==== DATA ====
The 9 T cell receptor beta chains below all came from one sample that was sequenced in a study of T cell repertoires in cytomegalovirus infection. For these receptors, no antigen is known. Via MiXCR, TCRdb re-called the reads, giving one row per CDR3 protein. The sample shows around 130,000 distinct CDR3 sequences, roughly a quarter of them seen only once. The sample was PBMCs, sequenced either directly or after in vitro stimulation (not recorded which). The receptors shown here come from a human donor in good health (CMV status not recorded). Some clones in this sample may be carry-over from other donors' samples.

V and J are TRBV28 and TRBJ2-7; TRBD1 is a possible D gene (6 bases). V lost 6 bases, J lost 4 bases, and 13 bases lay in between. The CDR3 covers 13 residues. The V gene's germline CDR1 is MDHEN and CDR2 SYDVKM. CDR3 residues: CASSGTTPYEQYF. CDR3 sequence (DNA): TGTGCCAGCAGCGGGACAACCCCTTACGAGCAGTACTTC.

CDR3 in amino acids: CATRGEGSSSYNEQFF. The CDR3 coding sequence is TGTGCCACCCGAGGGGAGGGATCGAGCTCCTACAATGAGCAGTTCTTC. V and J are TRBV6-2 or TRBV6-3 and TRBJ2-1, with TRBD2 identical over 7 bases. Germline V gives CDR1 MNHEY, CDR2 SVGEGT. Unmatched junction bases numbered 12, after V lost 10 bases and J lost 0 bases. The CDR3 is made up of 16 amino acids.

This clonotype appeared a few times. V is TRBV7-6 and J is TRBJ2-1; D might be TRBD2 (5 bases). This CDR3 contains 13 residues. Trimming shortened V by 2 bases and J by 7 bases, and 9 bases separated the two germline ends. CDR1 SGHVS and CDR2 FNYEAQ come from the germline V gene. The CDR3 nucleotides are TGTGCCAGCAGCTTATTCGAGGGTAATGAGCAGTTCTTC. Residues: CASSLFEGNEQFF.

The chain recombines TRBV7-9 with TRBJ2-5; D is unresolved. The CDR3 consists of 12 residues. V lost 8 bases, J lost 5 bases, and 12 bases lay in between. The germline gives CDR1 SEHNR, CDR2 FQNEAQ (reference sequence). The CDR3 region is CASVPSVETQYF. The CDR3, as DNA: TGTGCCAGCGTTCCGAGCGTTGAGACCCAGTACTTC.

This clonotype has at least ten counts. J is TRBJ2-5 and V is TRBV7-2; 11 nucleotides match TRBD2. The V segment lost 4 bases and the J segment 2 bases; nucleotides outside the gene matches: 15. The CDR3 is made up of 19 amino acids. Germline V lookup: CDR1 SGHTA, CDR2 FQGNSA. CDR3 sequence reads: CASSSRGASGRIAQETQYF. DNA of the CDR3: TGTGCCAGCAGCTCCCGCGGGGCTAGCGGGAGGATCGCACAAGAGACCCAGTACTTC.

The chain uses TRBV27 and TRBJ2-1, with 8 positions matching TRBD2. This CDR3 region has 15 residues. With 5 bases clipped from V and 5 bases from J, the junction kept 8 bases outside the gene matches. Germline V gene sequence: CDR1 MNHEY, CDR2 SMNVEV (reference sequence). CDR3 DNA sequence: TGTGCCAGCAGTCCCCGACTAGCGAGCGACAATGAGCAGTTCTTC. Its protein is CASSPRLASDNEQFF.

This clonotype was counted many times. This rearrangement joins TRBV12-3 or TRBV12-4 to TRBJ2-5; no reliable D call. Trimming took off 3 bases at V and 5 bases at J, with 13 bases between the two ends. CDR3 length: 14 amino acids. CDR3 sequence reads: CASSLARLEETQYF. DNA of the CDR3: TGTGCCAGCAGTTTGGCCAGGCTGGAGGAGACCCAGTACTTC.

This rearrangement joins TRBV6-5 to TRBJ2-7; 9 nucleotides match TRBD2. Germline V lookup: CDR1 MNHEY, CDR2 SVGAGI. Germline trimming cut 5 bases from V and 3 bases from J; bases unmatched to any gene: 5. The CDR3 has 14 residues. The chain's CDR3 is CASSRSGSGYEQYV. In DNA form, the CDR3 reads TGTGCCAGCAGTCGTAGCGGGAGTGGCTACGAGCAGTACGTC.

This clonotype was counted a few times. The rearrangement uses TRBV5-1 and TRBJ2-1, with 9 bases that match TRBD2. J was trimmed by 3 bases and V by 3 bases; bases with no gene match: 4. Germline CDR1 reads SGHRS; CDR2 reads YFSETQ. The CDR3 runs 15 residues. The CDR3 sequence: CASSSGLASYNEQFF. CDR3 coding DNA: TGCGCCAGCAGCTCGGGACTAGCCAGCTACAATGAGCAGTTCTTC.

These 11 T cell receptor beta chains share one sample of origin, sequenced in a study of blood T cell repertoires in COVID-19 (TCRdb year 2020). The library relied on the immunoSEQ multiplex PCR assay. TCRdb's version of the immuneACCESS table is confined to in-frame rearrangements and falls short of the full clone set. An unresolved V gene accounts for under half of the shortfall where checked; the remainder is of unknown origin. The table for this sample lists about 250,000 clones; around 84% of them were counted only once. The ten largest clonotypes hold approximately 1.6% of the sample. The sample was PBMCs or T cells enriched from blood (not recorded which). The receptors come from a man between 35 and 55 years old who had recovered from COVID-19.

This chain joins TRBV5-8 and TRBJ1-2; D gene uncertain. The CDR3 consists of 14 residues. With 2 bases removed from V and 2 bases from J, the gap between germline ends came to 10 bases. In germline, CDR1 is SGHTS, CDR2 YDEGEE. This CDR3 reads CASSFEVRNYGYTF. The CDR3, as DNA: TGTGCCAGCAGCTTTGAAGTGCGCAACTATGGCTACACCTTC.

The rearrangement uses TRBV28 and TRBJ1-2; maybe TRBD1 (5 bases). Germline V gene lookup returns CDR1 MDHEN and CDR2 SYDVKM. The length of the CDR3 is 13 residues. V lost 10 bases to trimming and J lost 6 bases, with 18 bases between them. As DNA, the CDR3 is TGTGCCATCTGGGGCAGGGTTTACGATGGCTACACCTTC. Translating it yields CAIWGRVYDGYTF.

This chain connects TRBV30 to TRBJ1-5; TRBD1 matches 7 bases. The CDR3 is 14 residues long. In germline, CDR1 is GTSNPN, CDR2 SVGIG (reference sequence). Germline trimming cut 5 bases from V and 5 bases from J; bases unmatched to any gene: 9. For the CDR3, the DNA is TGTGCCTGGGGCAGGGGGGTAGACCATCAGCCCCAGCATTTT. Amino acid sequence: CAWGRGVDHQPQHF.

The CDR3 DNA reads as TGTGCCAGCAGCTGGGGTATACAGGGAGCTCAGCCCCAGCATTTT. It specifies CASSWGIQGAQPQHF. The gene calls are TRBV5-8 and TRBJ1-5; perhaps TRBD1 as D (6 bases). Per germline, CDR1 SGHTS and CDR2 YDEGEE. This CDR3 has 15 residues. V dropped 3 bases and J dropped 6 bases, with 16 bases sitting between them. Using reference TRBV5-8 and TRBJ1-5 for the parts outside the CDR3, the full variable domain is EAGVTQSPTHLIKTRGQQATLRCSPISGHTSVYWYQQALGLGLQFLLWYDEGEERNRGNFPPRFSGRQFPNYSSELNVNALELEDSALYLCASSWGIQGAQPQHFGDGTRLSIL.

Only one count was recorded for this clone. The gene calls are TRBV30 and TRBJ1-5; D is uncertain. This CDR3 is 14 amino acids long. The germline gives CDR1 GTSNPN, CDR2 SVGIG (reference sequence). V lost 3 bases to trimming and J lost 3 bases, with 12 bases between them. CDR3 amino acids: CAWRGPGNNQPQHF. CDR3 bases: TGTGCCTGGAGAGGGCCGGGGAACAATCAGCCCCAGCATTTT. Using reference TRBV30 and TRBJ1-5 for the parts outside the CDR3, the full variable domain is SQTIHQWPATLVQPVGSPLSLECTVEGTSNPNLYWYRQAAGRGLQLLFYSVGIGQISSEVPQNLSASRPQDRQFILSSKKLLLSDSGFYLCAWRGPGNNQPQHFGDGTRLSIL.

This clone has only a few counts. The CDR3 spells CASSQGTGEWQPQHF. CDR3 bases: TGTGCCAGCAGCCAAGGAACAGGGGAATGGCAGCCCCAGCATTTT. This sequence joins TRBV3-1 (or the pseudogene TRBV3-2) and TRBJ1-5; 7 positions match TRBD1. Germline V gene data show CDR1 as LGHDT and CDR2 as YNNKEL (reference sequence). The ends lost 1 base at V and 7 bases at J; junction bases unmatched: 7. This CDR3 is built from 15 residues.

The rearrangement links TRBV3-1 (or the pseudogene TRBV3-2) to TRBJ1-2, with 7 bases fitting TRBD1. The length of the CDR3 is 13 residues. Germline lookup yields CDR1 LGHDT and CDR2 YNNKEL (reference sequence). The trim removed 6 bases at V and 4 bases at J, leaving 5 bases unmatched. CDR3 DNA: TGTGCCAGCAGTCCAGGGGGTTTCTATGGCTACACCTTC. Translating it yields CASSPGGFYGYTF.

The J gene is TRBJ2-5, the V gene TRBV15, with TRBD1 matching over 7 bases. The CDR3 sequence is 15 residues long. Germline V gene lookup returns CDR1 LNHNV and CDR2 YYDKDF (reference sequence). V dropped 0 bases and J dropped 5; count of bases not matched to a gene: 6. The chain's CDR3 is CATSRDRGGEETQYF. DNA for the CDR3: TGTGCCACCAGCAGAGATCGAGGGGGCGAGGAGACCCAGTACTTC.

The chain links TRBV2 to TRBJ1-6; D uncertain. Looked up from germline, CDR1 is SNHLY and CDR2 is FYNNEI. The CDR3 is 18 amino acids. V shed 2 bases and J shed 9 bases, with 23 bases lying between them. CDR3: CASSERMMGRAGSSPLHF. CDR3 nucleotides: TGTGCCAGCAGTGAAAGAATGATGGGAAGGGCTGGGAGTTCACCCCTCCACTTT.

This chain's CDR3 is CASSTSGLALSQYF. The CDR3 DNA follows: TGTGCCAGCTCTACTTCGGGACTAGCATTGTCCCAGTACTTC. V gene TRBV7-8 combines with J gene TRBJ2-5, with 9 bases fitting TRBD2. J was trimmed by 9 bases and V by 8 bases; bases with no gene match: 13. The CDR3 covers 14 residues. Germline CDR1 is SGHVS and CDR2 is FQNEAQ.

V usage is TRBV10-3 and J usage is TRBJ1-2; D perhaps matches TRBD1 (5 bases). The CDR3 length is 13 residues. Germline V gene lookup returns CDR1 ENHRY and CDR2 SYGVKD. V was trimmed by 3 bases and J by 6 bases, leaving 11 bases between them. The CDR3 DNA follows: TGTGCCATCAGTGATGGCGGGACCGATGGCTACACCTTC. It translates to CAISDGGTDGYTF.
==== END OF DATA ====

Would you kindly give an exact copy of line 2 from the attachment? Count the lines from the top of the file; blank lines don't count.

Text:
V and J are TRBV28 and TRBJ2-7; TRBD1 is a possible D gene (6 bases). V lost 6 bases, J lost 4 bases, and 13 bases lay in between. The CDR3 covers 13 residues. The V gene's germline CDR1 is MDHEN and CDR2 SYDVKM. CDR3 residues: CASSGTTPYEQYF. CDR3 sequence (DNA): TGTGCCAGCAGCGGGACAACCCCTTACGAGCAGTACTTC.